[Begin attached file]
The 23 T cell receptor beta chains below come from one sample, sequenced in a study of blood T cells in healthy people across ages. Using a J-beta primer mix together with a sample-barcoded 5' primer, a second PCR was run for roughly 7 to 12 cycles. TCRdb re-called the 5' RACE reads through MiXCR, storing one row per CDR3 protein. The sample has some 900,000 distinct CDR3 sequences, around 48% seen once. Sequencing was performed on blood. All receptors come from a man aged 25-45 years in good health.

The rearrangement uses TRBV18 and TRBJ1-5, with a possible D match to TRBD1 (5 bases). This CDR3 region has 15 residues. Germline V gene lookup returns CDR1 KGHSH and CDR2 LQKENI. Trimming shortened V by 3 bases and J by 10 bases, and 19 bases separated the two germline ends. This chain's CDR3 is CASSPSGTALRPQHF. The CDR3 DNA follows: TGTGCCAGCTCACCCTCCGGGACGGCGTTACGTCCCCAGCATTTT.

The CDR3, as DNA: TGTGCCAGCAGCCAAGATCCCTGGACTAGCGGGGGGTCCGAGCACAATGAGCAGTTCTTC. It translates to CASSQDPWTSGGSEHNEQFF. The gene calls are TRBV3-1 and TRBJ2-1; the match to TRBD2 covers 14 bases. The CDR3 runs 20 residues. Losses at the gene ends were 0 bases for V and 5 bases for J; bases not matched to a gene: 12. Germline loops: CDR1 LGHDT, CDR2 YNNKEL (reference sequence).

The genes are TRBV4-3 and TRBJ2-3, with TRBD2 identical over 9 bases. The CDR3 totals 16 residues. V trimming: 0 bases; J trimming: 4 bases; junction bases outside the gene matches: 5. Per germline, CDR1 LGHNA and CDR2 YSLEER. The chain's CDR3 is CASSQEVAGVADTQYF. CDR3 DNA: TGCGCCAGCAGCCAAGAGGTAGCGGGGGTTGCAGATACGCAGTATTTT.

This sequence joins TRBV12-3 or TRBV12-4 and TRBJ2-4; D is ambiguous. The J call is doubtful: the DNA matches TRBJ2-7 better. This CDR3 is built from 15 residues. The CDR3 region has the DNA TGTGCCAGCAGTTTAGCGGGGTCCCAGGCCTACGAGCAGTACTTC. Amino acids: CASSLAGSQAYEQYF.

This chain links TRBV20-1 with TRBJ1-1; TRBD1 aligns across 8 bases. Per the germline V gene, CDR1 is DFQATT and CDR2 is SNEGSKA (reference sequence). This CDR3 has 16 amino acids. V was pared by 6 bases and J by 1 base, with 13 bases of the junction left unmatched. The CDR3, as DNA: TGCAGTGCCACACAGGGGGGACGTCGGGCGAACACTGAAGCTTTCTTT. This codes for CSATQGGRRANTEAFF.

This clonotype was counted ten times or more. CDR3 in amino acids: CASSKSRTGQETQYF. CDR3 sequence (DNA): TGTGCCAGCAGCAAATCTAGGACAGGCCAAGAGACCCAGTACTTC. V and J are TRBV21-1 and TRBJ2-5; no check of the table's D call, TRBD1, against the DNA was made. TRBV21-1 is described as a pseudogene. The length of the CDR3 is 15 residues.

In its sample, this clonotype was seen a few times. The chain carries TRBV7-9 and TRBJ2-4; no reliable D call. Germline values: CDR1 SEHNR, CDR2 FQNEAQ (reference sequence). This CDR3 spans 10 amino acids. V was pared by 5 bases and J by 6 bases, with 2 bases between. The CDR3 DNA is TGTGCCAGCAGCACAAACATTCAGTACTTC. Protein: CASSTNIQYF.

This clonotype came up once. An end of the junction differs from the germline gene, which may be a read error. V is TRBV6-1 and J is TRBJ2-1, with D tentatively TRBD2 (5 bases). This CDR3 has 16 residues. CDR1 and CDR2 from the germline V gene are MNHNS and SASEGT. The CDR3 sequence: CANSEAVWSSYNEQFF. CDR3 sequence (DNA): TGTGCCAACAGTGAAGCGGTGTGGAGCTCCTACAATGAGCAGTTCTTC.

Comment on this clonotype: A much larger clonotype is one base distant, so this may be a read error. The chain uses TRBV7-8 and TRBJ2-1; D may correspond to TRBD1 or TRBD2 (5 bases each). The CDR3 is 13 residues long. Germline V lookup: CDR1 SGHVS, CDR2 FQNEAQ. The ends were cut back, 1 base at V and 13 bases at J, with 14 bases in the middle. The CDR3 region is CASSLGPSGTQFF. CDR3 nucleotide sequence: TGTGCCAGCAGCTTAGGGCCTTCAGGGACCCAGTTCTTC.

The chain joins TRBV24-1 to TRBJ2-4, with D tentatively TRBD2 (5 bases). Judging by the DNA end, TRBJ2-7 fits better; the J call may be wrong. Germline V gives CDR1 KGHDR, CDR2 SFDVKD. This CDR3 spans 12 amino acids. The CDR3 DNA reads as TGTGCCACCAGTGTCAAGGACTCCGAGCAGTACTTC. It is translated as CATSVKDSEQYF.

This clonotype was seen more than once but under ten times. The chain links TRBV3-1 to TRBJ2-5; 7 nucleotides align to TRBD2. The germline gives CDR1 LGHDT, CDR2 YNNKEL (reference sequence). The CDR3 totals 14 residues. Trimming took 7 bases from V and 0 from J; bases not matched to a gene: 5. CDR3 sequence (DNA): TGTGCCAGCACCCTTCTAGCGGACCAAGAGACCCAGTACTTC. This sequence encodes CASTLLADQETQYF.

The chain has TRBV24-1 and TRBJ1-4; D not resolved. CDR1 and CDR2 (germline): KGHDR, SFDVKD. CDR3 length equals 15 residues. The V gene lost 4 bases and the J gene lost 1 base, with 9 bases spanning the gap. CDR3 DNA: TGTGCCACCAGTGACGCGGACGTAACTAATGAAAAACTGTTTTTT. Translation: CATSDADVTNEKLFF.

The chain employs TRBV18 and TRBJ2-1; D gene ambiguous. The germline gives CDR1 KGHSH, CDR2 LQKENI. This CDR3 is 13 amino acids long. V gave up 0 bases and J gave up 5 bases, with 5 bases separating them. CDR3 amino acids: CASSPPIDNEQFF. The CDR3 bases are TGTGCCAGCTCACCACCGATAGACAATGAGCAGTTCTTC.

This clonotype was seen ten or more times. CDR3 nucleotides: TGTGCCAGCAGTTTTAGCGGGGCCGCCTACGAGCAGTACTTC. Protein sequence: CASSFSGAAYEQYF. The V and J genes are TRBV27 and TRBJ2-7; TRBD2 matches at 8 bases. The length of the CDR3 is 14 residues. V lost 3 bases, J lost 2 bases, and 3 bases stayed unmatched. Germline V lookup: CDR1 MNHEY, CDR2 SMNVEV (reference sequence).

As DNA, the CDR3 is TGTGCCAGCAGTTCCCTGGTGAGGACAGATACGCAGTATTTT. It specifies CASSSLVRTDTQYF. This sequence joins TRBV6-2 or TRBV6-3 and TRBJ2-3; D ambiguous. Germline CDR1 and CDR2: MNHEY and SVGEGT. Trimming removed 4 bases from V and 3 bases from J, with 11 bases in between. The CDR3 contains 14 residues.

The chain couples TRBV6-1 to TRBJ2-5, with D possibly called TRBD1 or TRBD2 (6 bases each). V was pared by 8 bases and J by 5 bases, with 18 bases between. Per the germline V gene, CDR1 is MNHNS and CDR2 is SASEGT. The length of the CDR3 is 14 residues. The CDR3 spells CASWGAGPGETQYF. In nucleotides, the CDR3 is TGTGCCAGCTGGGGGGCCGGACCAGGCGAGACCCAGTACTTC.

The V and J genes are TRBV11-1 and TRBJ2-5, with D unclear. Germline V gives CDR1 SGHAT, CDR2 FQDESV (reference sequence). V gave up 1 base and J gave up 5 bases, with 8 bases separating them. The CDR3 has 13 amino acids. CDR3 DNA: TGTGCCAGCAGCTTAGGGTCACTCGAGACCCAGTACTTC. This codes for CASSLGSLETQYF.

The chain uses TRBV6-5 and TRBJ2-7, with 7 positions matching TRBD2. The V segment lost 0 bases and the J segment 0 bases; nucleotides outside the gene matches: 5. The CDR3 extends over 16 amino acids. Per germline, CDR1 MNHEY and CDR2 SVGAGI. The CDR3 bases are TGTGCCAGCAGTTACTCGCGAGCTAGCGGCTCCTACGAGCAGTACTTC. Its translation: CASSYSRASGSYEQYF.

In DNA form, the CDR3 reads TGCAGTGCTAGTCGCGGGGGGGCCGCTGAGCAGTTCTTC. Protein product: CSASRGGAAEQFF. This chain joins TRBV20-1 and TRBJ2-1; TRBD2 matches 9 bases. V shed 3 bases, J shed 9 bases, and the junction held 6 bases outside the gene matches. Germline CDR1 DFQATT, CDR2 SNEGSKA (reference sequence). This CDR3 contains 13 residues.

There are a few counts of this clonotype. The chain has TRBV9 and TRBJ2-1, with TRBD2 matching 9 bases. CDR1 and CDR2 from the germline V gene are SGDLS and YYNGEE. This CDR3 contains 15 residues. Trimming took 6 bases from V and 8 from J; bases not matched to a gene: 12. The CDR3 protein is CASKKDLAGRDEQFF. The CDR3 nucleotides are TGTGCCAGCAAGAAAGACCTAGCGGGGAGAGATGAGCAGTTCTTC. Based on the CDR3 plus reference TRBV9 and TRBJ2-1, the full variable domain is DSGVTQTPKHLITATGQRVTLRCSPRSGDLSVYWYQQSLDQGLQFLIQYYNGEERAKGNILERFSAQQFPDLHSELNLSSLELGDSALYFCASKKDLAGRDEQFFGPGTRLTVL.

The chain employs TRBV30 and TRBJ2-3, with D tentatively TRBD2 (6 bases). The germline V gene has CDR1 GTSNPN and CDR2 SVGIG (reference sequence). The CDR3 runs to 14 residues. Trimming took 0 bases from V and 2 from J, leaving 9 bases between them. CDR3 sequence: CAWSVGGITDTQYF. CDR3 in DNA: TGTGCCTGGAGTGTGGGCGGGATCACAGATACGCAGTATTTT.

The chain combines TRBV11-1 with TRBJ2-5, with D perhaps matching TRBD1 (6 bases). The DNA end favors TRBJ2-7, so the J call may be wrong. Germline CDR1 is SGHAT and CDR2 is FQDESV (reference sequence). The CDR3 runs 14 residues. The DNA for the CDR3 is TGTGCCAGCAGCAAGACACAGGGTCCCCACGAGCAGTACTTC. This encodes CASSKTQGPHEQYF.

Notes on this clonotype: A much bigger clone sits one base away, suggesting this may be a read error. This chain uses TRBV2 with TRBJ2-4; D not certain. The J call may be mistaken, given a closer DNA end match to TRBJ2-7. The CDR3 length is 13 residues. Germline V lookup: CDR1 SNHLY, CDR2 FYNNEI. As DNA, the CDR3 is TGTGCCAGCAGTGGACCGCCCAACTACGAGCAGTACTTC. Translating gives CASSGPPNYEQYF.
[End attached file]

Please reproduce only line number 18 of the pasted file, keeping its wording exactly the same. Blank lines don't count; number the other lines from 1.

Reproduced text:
The V and J genes are TRBV11-1 and TRBJ2-5, with D unclear. Germline V gives CDR1 SGHAT, CDR2 FQDESV (reference sequence). V gave up 1 base and J gave up 5 bases, with 8 bases separating them. The CDR3 has 13 amino acids. CDR3 DNA: TGTGCCAGCAGCTTAGGGTCACTCGAGACCCAGTACTTC. This codes for CASSLGSLETQYF.